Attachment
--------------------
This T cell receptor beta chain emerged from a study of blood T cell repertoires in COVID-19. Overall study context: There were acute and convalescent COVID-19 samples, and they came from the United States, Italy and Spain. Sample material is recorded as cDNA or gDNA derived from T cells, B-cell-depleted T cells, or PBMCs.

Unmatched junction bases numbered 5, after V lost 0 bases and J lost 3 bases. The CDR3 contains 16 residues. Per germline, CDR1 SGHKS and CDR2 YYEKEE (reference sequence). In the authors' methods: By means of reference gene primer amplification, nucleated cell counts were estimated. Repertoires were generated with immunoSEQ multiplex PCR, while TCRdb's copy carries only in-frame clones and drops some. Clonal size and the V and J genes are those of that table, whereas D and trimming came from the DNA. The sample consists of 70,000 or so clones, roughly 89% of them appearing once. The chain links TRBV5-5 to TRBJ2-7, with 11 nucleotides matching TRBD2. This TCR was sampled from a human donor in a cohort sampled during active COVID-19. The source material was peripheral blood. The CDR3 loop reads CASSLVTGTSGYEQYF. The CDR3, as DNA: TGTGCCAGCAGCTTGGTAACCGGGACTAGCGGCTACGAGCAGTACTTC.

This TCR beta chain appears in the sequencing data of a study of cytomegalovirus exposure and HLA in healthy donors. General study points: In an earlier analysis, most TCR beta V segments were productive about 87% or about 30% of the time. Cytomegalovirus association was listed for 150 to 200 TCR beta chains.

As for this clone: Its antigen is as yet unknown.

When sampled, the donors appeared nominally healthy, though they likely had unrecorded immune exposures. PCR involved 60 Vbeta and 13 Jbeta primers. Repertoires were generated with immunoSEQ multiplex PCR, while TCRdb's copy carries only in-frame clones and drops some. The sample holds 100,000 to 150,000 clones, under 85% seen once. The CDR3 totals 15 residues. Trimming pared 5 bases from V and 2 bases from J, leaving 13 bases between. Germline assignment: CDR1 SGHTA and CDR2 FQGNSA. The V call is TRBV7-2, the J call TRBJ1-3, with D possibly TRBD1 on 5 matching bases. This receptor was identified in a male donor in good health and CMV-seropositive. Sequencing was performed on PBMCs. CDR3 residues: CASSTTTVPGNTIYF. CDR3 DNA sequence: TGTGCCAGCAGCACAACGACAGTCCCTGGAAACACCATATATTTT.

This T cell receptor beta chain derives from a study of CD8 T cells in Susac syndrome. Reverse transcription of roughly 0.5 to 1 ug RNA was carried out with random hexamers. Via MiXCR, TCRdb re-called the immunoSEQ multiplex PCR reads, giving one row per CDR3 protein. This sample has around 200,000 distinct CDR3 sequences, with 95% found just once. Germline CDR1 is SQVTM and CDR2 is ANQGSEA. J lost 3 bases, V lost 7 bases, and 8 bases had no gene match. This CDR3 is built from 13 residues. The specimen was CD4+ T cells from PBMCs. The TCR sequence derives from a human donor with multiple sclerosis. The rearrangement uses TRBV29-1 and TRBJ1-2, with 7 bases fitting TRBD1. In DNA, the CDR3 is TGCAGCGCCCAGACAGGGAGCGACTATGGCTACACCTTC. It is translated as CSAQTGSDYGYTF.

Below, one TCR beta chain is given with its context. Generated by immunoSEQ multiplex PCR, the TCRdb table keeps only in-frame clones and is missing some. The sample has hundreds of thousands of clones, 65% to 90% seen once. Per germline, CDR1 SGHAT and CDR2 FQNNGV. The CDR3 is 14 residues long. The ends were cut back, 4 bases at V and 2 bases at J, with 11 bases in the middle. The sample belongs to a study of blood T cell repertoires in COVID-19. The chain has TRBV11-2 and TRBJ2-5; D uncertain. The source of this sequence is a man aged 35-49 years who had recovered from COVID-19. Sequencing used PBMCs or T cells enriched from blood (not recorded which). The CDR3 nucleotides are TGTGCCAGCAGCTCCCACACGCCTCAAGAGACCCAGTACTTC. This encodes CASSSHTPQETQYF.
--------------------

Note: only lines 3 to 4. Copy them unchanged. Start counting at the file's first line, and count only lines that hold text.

This TCR beta chain appears in the sequencing data of a study of cytomegalovirus exposure and HLA in healthy donors. General study points: In an earlier analysis, most TCR beta V segments were productive about 87% or about 30% of the time. Cytomegalovirus association was listed for 150 to 200 TCR beta chains.

As for this clone: Its antigen is as yet unknown.